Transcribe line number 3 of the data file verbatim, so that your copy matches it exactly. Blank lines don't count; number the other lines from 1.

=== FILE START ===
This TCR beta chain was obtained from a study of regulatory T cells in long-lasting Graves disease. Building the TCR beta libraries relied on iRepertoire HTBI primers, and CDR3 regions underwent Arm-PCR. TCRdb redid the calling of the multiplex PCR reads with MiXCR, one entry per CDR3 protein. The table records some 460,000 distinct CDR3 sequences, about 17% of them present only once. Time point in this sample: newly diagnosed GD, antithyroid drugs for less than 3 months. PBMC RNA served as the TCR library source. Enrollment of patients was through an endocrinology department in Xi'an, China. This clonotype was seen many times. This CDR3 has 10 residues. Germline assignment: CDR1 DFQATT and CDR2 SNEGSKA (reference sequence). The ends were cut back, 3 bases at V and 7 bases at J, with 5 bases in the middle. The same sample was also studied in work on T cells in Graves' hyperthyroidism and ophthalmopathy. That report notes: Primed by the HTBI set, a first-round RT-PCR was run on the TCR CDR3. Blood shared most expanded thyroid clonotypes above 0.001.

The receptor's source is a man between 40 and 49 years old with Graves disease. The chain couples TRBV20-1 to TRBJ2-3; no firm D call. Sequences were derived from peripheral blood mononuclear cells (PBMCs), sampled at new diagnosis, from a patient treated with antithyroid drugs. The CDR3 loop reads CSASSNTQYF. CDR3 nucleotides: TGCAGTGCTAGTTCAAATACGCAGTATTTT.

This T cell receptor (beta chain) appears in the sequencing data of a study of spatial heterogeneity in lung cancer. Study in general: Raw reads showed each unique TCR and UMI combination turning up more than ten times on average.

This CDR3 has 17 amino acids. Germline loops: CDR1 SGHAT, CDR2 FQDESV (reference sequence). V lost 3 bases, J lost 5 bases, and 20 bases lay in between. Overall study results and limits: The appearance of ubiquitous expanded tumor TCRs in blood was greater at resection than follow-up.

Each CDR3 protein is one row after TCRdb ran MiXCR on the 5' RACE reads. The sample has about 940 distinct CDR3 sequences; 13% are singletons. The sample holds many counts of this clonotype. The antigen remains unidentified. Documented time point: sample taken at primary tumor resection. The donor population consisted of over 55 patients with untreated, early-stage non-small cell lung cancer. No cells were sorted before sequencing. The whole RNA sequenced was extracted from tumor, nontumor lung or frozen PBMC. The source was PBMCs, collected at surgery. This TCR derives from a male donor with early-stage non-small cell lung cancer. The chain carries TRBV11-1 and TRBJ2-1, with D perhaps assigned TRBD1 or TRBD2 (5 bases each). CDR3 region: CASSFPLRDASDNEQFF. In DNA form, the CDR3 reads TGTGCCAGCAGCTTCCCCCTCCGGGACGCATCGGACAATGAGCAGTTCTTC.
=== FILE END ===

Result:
This T cell receptor (beta chain) appears in the sequencing data of a study of spatial heterogeneity in lung cancer. Study in general: Raw reads showed each unique TCR and UMI combination turning up more than ten times on average.